Albuquerque BRT system could worsen mobility in Central corridor

I attended one of the ongoing public hearings on Albuquerques’s proposed bus rapid transit (BRT) system last night. And, while BRT would be an improvement over Mayor Marty’s ill-fated trolley/streetcar, the BRT plan is not ready for prime time.

For starters, the plan (information on which is available here) would reduce Central traffic by one lane each way in order to dedicate one lane of traffic in each direction to buses. In places, that means only one lane of traffic in each direction on Central. Simply put, that is not enough.

The other major issue is that motorists turning left onto Central will see their ability to do so severely limited except for at major intersections. In other words, you can turn left to Central at Carlisle, but not Cornell or on several other smaller roads. Additionally, left turns from Central on to these smaller streets or to simply get to a business on the opposite side of Central will be reduced significantly. Instead, motorists will be required to make a U-turn at a major intersection and then head back down Central to the business or side-street.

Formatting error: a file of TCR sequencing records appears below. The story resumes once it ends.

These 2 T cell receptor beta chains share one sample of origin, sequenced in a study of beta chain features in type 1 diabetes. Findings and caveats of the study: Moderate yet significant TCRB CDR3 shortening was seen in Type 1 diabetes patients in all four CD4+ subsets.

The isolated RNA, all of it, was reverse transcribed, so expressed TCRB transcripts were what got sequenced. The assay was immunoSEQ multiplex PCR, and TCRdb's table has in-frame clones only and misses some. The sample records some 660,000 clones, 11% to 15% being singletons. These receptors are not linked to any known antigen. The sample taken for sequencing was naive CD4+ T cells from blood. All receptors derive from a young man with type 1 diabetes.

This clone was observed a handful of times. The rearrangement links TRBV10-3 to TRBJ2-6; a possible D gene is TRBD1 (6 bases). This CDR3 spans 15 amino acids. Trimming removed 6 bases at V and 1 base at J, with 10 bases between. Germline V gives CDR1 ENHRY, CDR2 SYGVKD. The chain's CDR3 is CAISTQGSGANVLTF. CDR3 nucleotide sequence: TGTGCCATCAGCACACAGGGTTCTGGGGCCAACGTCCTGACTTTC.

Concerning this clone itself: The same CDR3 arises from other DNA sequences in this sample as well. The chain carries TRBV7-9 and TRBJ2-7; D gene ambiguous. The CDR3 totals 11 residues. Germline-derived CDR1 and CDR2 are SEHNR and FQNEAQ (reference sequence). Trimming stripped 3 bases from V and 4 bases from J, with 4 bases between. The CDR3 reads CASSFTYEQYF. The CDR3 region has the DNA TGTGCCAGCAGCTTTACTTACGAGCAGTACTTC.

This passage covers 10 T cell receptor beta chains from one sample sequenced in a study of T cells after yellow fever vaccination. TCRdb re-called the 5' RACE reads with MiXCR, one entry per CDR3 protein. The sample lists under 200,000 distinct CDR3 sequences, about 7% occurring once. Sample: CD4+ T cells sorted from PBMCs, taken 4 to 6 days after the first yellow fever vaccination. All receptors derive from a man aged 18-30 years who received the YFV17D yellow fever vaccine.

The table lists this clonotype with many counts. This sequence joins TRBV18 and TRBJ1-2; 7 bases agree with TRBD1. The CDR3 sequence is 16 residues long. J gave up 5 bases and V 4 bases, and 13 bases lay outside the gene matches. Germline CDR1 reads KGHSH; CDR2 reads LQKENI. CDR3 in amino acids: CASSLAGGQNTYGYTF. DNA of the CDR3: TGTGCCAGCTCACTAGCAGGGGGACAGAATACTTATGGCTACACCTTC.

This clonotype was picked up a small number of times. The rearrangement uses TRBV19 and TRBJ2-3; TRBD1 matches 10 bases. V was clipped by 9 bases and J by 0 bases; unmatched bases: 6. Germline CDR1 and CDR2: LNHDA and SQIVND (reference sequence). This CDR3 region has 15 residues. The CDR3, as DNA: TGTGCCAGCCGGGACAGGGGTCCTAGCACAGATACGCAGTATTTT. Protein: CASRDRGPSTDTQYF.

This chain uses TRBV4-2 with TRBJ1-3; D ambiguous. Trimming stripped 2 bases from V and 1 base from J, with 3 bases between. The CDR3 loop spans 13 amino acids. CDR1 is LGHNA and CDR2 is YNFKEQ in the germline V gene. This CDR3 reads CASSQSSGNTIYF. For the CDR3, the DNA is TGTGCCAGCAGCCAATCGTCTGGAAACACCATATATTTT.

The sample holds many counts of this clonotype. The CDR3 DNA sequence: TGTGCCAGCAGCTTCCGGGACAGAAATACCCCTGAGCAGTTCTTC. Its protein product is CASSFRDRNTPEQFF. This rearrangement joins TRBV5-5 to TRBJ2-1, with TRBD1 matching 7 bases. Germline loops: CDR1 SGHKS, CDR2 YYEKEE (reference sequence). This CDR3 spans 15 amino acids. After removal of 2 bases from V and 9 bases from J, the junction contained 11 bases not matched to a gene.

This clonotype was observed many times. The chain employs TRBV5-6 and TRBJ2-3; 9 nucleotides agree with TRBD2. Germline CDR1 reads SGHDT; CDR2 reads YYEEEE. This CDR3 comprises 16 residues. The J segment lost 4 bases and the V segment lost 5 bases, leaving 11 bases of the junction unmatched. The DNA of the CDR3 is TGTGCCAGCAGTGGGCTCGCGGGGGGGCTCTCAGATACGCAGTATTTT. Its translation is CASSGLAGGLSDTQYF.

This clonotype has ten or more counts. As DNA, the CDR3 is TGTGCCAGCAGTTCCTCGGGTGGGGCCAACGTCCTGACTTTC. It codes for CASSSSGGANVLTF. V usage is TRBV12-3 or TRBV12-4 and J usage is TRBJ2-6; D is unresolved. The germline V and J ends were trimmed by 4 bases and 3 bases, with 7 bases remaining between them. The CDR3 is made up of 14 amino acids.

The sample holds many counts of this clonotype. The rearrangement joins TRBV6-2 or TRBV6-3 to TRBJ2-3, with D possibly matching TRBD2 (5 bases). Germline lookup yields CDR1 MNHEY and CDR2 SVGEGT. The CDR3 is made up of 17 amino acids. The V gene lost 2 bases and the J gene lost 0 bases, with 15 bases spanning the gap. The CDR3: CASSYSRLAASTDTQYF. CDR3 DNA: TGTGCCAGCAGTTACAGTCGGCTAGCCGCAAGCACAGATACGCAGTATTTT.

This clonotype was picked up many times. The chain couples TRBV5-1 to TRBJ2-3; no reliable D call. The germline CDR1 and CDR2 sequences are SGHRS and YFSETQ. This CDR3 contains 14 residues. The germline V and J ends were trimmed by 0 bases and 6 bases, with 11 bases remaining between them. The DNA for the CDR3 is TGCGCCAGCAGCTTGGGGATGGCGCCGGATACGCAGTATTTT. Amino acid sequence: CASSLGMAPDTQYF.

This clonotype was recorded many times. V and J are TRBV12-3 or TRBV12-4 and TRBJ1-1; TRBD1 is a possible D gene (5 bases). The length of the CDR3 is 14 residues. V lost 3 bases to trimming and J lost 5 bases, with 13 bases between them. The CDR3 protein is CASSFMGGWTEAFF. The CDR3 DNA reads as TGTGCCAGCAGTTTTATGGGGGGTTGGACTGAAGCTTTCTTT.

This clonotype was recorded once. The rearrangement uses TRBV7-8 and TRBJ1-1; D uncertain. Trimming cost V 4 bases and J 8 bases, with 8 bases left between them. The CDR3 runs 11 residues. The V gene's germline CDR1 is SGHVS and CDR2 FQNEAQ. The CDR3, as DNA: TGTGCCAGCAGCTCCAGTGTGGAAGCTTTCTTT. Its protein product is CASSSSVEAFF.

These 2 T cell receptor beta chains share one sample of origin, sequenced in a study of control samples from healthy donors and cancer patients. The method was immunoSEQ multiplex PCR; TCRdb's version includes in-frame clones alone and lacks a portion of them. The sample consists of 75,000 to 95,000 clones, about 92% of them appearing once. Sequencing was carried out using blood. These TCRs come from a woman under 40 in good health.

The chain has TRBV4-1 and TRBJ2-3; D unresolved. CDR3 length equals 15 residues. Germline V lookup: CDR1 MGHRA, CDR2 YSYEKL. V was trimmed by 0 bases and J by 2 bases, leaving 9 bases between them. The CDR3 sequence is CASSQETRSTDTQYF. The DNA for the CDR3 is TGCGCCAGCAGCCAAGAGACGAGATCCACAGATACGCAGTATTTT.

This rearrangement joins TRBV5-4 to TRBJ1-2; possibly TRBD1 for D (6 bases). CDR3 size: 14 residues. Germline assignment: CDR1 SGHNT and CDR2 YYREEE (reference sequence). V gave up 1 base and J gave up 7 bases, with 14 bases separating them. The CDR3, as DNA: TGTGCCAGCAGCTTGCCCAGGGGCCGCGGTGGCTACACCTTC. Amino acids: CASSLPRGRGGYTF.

A Channel 13 KRQE story covers some of the concerns area business owners and residents have with the plan.

RGF has no problem with BRT as a concept (the current Rapid Ride system is a less costly variant of BRT), but it appears that the City is planning to spend $150 million for a system that will REDUCE mobility throughout the Central corridor. Seems like an unwise use of limited funds.

If you are concerned, please send a note to the Transit Department here. Mayor Berry is at least taking a slower, more collaborative approach to BRT. We can still modify or even convince the City to abandon BRT if it is not workable.